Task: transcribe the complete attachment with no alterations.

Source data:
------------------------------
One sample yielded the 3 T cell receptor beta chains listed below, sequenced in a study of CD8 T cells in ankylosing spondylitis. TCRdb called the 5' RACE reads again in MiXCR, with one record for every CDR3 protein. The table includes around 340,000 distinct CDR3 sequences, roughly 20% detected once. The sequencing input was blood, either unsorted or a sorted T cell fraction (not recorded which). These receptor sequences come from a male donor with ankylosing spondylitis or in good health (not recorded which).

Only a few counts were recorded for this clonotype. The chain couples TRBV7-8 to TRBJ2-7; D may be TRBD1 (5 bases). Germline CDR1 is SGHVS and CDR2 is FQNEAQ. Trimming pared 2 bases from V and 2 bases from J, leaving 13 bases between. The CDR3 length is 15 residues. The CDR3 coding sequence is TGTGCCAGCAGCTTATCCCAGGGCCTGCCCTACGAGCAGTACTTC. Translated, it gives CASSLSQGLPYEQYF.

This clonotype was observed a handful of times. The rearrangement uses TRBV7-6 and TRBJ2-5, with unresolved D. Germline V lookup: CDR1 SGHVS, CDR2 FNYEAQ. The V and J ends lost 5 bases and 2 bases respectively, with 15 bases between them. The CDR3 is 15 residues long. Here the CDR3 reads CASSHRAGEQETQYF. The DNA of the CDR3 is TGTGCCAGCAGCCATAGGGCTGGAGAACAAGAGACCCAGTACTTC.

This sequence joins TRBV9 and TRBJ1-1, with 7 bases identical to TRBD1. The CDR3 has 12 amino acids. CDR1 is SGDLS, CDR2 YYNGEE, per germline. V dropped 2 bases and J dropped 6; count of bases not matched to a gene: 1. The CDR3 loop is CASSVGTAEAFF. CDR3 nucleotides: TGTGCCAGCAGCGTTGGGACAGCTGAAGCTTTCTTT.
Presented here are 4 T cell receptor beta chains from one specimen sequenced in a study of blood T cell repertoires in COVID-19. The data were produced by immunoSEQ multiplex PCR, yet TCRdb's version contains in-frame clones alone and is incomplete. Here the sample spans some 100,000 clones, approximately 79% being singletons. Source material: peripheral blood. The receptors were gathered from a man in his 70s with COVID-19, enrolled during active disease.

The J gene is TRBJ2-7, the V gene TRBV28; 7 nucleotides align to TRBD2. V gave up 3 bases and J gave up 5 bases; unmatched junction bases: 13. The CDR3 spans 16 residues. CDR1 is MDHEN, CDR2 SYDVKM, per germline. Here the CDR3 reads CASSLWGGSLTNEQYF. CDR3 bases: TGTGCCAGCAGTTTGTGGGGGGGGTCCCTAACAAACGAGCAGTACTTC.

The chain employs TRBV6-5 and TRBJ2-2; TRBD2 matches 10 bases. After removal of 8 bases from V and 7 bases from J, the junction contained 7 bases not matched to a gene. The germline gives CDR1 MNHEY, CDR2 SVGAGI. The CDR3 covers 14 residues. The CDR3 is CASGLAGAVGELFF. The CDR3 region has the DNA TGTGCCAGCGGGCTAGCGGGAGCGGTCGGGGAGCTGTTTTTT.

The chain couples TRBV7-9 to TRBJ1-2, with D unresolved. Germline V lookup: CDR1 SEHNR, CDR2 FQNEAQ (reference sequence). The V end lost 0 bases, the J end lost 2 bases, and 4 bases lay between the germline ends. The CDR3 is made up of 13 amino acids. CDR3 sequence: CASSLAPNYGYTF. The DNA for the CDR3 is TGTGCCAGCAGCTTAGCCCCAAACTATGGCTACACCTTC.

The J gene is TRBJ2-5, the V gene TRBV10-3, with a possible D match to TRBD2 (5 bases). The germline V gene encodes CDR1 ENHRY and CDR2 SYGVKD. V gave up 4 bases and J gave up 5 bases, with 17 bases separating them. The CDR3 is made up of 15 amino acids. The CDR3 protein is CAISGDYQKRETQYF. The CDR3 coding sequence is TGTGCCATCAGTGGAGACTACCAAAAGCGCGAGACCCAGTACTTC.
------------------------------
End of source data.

One sample yielded the 3 T cell receptor beta chains listed below, sequenced in a study of CD8 T cells in ankylosing spondylitis. TCRdb called the 5' RACE reads again in MiXCR, with one record for every CDR3 protein. The table includes around 340,000 distinct CDR3 sequences, roughly 20% detected once. The sequencing input was blood, either unsorted or a sorted T cell fraction (not recorded which). These receptor sequences come from a male donor with ankylosing spondylitis or in good health (not recorded which).

Only a few counts were recorded for this clonotype. The chain couples TRBV7-8 to TRBJ2-7; D may be TRBD1 (5 bases). Germline CDR1 is SGHVS and CDR2 is FQNEAQ. Trimming pared 2 bases from V and 2 bases from J, leaving 13 bases between. The CDR3 length is 15 residues. The CDR3 coding sequence is TGTGCCAGCAGCTTATCCCAGGGCCTGCCCTACGAGCAGTACTTC. Translated, it gives CASSLSQGLPYEQYF.

This clonotype was observed a handful of times. The rearrangement uses TRBV7-6 and TRBJ2-5, with unresolved D. Germline V lookup: CDR1 SGHVS, CDR2 FNYEAQ. The V and J ends lost 5 bases and 2 bases respectively, with 15 bases between them. The CDR3 is 15 residues long. Here the CDR3 reads CASSHRAGEQETQYF. The DNA of the CDR3 is TGTGCCAGCAGCCATAGGGCTGGAGAACAAGAGACCCAGTACTTC.

This sequence joins TRBV9 and TRBJ1-1, with 7 bases identical to TRBD1. The CDR3 has 12 amino acids. CDR1 is SGDLS, CDR2 YYNGEE, per germline. V dropped 2 bases and J dropped 6; count of bases not matched to a gene: 1. The CDR3 loop is CASSVGTAEAFF. CDR3 nucleotides: TGTGCCAGCAGCGTTGGGACAGCTGAAGCTTTCTTT.
Presented here are 4 T cell receptor beta chains from one specimen sequenced in a study of blood T cell repertoires in COVID-19. The data were produced by immunoSEQ multiplex PCR, yet TCRdb's version contains in-frame clones alone and is incomplete. Here the sample spans some 100,000 clones, approximately 79% being singletons. Source material: peripheral blood. The receptors were gathered from a man in his 70s with COVID-19, enrolled during active disease.

The J gene is TRBJ2-7, the V gene TRBV28; 7 nucleotides align to TRBD2. V gave up 3 bases and J gave up 5 bases; unmatched junction bases: 13. The CDR3 spans 16 residues. CDR1 is MDHEN, CDR2 SYDVKM, per germline. Here the CDR3 reads CASSLWGGSLTNEQYF. CDR3 bases: TGTGCCAGCAGTTTGTGGGGGGGGTCCCTAACAAACGAGCAGTACTTC.

The chain employs TRBV6-5 and TRBJ2-2; TRBD2 matches 10 bases. After removal of 8 bases from V and 7 bases from J, the junction contained 7 bases not matched to a gene. The germline gives CDR1 MNHEY, CDR2 SVGAGI. The CDR3 covers 14 residues. The CDR3 is CASGLAGAVGELFF. The CDR3 region has the DNA TGTGCCAGCGGGCTAGCGGGAGCGGTCGGGGAGCTGTTTTTT.

The chain couples TRBV7-9 to TRBJ1-2, with D unresolved. Germline V lookup: CDR1 SEHNR, CDR2 FQNEAQ (reference sequence). The V end lost 0 bases, the J end lost 2 bases, and 4 bases lay between the germline ends. The CDR3 is made up of 13 amino acids. CDR3 sequence: CASSLAPNYGYTF. The DNA for the CDR3 is TGTGCCAGCAGCTTAGCCCCAAACTATGGCTACACCTTC.

The J gene is TRBJ2-5, the V gene TRBV10-3, with a possible D match to TRBD2 (5 bases). The germline V gene encodes CDR1 ENHRY and CDR2 SYGVKD. V gave up 4 bases and J gave up 5 bases, with 17 bases separating them. The CDR3 is made up of 15 amino acids. The CDR3 protein is CAISGDYQKRETQYF. The CDR3 coding sequence is TGTGCCATCAGTGGAGACTACCAAAAGCGCGAGACCCAGTACTTC.